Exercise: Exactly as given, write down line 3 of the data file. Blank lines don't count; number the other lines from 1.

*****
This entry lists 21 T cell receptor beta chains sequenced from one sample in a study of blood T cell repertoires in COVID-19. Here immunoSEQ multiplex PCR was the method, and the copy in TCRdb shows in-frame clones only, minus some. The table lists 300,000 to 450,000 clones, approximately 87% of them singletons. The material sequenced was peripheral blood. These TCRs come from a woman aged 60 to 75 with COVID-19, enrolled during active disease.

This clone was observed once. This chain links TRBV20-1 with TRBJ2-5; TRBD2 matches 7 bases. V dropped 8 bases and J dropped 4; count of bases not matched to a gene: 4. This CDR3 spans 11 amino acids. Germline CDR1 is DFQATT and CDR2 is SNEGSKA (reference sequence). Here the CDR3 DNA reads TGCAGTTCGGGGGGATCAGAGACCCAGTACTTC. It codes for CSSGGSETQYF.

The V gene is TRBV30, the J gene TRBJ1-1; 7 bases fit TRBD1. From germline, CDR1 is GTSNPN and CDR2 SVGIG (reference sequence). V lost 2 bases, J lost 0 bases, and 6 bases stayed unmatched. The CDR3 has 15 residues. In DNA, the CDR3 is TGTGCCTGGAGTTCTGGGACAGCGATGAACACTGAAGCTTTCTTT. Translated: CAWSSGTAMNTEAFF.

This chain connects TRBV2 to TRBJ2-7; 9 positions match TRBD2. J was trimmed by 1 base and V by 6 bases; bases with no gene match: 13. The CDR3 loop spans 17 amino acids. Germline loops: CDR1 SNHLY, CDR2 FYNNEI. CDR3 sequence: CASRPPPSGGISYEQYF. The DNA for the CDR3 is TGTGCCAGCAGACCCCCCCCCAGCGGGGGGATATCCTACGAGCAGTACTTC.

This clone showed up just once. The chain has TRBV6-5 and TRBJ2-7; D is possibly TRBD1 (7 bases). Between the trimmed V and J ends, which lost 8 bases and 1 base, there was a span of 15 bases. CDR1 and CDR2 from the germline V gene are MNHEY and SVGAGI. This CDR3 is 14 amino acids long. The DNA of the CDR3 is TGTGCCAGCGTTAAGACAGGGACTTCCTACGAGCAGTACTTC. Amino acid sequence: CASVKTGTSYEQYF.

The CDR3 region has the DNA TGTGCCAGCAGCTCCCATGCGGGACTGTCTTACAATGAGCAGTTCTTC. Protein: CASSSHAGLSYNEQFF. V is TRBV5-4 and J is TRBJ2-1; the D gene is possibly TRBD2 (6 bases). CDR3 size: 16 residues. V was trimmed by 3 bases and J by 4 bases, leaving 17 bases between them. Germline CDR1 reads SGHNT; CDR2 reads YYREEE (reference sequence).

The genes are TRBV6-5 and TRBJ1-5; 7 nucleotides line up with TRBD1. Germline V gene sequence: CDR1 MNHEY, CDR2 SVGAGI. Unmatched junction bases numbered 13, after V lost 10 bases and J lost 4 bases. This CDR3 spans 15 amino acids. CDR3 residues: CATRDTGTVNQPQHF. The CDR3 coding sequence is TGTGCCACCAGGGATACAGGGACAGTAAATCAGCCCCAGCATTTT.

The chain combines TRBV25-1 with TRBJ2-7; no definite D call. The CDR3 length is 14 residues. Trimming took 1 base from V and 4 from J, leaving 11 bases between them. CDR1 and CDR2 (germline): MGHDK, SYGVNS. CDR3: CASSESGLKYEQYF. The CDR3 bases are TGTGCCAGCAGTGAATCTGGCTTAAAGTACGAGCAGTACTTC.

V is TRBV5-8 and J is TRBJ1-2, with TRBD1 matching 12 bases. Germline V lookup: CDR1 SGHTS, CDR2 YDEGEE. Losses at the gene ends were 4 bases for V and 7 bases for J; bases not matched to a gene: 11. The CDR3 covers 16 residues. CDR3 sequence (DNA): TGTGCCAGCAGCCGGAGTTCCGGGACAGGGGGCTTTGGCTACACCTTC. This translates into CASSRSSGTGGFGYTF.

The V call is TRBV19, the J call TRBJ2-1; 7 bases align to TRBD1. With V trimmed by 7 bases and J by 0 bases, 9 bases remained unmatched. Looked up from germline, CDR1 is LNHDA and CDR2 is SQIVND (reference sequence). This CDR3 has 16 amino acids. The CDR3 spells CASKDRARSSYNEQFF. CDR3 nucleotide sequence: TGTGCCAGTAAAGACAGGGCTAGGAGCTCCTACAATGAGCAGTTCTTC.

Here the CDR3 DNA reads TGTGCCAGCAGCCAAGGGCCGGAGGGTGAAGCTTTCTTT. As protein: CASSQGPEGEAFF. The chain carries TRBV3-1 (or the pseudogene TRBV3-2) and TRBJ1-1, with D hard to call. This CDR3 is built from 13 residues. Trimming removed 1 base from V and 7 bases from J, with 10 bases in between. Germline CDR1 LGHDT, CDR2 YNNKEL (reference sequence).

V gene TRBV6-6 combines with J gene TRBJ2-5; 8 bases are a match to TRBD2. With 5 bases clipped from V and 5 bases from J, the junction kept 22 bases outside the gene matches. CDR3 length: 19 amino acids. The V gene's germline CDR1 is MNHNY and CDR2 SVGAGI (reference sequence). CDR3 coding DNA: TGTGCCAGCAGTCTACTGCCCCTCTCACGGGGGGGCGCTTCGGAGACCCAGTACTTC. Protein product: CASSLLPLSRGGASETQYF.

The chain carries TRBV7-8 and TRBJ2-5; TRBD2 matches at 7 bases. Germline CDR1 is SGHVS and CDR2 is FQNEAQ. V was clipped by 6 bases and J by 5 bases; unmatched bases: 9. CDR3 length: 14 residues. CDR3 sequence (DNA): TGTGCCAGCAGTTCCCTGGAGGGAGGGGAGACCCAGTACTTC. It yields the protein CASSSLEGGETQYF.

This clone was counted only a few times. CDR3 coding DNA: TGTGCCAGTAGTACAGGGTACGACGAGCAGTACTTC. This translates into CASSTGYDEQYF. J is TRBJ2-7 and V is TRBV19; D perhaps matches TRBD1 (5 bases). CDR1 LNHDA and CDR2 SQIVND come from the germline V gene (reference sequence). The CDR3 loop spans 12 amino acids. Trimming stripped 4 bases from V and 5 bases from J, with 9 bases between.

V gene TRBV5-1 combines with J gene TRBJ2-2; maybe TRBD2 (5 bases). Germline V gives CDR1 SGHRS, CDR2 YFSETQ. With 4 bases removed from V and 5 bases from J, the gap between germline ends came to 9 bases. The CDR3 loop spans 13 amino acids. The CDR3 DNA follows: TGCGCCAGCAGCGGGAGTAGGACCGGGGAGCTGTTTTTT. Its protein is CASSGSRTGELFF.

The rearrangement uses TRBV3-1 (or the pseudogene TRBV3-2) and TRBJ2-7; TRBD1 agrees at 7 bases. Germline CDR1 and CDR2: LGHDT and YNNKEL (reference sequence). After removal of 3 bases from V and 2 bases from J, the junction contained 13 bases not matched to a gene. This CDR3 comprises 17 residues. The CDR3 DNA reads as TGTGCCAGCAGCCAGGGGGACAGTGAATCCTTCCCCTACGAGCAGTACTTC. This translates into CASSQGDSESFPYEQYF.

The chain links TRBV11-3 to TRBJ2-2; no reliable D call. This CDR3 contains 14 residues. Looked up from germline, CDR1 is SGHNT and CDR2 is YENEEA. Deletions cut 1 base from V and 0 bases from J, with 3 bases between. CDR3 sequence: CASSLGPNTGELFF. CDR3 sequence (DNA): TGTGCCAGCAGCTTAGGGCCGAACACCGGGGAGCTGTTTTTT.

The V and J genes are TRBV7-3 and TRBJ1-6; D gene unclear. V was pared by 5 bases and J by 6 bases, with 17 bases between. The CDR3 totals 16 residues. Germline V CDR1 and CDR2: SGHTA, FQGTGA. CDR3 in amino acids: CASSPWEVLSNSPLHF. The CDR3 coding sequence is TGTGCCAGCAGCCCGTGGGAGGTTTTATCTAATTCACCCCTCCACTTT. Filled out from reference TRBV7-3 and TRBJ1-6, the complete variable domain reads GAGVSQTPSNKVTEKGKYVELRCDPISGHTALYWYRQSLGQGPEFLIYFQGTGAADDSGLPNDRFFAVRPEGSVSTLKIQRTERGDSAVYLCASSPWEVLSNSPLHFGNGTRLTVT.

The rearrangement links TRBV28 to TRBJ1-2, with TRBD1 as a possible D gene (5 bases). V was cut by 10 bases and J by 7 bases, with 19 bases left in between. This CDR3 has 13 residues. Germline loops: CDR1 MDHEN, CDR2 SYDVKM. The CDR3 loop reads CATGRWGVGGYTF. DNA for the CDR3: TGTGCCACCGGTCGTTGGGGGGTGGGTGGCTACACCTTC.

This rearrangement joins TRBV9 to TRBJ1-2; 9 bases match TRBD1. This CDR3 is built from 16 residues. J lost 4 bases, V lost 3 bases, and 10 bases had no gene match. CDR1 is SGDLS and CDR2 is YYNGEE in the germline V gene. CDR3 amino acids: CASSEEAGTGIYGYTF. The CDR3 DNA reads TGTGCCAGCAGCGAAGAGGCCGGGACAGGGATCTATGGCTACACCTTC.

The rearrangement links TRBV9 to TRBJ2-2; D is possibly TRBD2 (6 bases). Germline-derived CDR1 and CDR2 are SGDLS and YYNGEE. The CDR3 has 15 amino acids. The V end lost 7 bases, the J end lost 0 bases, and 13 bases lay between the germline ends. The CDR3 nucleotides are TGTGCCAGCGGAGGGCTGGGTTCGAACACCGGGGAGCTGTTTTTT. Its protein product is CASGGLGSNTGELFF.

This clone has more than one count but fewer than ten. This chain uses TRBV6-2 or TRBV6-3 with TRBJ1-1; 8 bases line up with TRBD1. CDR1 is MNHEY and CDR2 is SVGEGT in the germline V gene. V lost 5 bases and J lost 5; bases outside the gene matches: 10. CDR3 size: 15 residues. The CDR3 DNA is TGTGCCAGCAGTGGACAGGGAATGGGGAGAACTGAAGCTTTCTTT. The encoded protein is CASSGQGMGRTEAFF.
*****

The V gene is TRBV30, the J gene TRBJ1-1; 7 bases fit TRBD1. From germline, CDR1 is GTSNPN and CDR2 SVGIG (reference sequence). V lost 2 bases, J lost 0 bases, and 6 bases stayed unmatched. The CDR3 has 15 residues. In DNA, the CDR3 is TGTGCCTGGAGTTCTGGGACAGCGATGAACACTGAAGCTTTCTTT. Translated: CAWSSGTAMNTEAFF.